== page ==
Osteoporosis is common in the menopausal age-group due to the deficiency of the estrogen hormone. A lot of women don’t think about their bone’s health. And, if you neglect your bones and, once, you’re in the post-menopausal phase, you are a lot more vulnerable to any kind of fracture. During the menopausal age-group, females are prone to osteoporosis. Its prominent reason is the fall in estrogen levels, as the hormone estrogen has a protective effect on bones and it helps to slow down the natural process of the breakage of the bone. So, when your estrogen starts to fall, your bones are less supported, with the things that they need, as you go through the menopause.
So, you need to take care of your bones during menopause. And, if you are wondering how to care for your bones, read on to find the solutions for good bone health.
- Eat Foods That Promote Bone Health:
The first thing to prevent and manage osteoporosis is to eat a well-balanced diet. So, let’s have a look at the nutrients which are important for bone health.
- Calcium: The rich sources of calcium foods are dairy, dairy products, green leafy vegetables, tofu, nuts, and more. The important thing here again is that, if you have dairy which is rich in calcium and low in magnesium, you need to take care of dietary magnesium requirement of your body too as calcium and magnesium both need each other for bone health. So, make sure if you have dairy, you need to have magnesium-rich foods too.
- Magnesium: Seeds, grains, pulses, nuts, lentils, quinoa, buckwheat, oats, and barley are abundant in magnesium.
- Vitamin D: The prime & natural source of Vitamin D is sunlight. So, make sure you go in the early morning sunlight before 8 am and after 5.30 pm so that your skin produces enough amount of Vitamin D. Not many foods contain vitamin D, this is why everybody should go out in the early morning sunlight regularly. In a small amount, Vitamin D is present in mushrooms.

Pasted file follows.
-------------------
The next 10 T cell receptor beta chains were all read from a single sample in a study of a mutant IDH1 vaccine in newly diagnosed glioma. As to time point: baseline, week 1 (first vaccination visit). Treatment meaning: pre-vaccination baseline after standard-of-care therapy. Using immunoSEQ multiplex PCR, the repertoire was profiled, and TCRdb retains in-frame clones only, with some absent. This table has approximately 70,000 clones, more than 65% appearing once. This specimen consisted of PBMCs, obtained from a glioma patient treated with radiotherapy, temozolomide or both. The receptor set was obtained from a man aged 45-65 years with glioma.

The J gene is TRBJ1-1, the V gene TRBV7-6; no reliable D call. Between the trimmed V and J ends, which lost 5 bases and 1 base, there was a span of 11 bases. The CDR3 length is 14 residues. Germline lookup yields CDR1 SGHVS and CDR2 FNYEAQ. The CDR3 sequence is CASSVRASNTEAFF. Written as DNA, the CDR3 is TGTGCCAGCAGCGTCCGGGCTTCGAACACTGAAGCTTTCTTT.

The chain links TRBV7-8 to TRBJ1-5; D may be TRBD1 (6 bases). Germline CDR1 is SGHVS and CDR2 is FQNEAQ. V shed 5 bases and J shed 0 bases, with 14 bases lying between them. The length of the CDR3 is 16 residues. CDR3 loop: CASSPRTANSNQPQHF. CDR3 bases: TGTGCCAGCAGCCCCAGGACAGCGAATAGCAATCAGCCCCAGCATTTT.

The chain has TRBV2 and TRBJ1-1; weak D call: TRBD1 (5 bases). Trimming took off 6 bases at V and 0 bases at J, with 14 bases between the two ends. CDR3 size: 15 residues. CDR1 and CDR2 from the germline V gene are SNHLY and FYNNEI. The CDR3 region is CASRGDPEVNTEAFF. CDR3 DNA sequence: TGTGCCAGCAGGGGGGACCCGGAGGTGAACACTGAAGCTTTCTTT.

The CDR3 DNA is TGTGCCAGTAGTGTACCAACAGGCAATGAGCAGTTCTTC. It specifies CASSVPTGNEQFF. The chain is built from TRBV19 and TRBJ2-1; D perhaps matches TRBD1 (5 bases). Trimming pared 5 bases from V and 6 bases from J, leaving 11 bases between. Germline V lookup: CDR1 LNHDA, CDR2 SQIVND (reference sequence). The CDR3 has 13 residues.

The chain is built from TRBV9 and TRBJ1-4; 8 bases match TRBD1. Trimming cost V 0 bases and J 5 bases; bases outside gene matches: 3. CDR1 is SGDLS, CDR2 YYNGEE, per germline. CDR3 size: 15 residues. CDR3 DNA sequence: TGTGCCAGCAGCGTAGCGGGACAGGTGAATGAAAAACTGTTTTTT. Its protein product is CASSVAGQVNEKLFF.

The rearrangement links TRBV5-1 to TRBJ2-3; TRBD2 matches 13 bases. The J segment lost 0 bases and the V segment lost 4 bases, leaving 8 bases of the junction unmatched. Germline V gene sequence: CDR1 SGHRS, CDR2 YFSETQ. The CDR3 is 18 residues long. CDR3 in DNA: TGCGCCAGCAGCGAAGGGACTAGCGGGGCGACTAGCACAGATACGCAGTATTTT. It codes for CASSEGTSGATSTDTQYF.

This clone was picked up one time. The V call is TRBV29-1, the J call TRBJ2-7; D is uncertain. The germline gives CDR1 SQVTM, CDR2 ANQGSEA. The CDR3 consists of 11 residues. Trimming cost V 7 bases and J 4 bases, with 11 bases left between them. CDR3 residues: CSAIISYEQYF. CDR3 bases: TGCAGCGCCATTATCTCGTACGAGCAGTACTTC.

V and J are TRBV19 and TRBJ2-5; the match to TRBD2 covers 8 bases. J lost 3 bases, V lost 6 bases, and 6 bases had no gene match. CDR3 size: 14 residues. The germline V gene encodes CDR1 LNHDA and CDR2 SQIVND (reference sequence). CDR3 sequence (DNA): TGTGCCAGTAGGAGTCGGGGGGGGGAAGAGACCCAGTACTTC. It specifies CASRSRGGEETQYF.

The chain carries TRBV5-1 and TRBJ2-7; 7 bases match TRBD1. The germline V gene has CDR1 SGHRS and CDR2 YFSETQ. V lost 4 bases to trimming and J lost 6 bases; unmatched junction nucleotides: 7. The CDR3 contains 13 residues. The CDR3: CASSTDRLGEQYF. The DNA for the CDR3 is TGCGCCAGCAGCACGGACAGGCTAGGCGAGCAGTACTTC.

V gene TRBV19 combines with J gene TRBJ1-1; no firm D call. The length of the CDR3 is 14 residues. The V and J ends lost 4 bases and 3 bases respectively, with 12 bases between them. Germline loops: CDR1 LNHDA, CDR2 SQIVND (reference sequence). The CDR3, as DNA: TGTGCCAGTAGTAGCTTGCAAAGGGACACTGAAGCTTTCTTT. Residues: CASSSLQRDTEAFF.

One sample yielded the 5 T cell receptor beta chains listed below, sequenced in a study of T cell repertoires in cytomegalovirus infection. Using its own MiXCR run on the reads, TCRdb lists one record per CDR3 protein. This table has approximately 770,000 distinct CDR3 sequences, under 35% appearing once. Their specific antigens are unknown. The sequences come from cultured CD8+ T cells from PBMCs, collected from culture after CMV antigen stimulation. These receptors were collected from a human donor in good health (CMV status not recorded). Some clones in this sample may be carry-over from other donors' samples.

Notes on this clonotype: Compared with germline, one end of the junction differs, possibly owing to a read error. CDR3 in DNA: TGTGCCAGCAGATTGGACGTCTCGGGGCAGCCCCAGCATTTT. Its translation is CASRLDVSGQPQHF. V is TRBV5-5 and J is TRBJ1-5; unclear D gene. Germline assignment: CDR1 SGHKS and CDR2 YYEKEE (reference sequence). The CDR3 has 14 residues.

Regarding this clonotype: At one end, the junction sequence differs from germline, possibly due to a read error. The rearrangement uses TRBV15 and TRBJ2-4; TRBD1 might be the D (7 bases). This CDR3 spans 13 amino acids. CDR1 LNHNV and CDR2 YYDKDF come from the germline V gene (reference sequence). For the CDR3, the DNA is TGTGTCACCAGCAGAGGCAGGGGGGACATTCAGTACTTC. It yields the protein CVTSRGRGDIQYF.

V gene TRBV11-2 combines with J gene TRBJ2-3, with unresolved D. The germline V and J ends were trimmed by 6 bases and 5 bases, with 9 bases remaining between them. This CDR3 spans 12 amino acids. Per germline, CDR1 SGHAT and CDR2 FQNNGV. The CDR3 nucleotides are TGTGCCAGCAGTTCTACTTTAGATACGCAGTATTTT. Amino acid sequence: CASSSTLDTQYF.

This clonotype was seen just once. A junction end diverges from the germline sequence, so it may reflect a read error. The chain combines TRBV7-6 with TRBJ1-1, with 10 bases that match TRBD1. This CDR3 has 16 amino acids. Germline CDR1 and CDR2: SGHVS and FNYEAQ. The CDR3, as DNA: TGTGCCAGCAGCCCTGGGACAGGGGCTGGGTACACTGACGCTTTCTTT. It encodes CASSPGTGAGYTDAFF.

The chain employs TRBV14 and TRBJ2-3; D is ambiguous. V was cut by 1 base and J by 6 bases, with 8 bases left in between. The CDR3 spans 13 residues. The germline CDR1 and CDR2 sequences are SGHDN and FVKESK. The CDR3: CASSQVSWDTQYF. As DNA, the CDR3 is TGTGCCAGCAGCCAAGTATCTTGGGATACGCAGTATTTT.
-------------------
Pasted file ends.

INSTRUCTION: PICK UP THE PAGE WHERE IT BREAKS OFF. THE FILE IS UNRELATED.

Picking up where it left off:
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So, putting these into your diet will go a long way to help to support your bone health.
- Have Calcium Supplements:
At Life Force, we routinely advise our patients, who are around 45 years of age and above 45 years, to take calcium supplements. But, along with the supplement, we advise to follow a diet comprising good amounts of calcium and vitamin D. Often, many patients ask us, “Doctor, can I just take a supplement?”. There is nothing wrong with the supplement, but it is always good for your body and bones to have sufficient nutrients from your food rather than just having a pill.
- Support Your Digestion:
In some females, due to estrogen deficiency in menopausal age, they may suffer from digestive issues for which they do take proton pump inhibitor (PPI), which interferes with the calcium and magnesium absorption. So, here one can think of Homeopathy for a natural relief in your digestive issues so that calcium and magnesium can be absorbed properly.
- Exercise Regularly:
No matter what your age is, regular exercise will help to minimize your bone loss. Exercise regularly. At least 15 minutes brisk walk daily will help you to keep your bone strong and healthy. Exercises, such as walking, cycling, swimming, and dancing, can also help you maintain good bone health.
- Manage Stress:
It seems strange to link stress and bone health. But, yes, stress affects your bones. Stress releases some acidic chemicals and a stress hormone, Cortisol, which inhibits bone-building osteoblasts, speed ups bone loss, and inhibits calcium absorption. So, learn to manage your stress.
- Avoid Certain Foods:
Some foods are detrimental to bone health, the first of which is caffeine which speeds up calcium loss. Also, avoid eating high salt foods, as they will impact on your bones.
- Shun Unhealthy Habits:
Avoid the intake of alcohol, and quit smoking. Alcohol inhibits calcium absorption and reduces serum blood levels of calcium. Smoking and chewing tobacco orally can lead to early menopause because of estrogen deficiency, and it causes osteoporosis.
- Avoid Using Steroidal Drugs:
Steroids decrease serum calcium levels, so avoid taking steroidal medications in the long run.
So, managing your stress levels, taking enough nutrients, balancing your hormones, supporting your digestion, exercising, and avoiding certain foods and medicines will help to keep your bones healthy.
Certainly, try these out things to prevent osteoporosis, to slow down the process of osteoporosis, and protect you from fractures.
- Written by Dr. Mithila Kargar, Associate doctor to Dr. Rajesh Shah, MD (Hom)